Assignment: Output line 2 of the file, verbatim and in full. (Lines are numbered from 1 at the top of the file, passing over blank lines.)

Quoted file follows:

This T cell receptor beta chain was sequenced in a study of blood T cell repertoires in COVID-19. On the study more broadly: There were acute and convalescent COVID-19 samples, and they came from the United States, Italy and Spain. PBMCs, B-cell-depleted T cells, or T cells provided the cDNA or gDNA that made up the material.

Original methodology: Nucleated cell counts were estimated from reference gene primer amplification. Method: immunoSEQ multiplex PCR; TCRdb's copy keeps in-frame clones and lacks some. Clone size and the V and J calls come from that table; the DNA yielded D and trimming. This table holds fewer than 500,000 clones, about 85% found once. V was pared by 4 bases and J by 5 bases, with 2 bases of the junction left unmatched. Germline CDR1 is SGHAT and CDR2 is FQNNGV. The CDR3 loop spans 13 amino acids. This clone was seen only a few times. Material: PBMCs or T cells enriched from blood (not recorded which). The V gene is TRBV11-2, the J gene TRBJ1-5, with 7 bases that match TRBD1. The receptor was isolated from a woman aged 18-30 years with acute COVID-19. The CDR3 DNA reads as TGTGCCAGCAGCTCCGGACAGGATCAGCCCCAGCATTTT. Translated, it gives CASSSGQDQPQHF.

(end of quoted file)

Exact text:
Original methodology: Nucleated cell counts were estimated from reference gene primer amplification. Method: immunoSEQ multiplex PCR; TCRdb's copy keeps in-frame clones and lacks some. Clone size and the V and J calls come from that table; the DNA yielded D and trimming. This table holds fewer than 500,000 clones, about 85% found once. V was pared by 4 bases and J by 5 bases, with 2 bases of the junction left unmatched. Germline CDR1 is SGHAT and CDR2 is FQNNGV. The CDR3 loop spans 13 amino acids. This clone was seen only a few times. Material: PBMCs or T cells enriched from blood (not recorded which). The V gene is TRBV11-2, the J gene TRBJ1-5, with 7 bases that match TRBD1. The receptor was isolated from a woman aged 18-30 years with acute COVID-19. The CDR3 DNA reads as TGTGCCAGCAGCTCCGGACAGGATCAGCCCCAGCATTTT. Translated, it gives CASSSGQDQPQHF.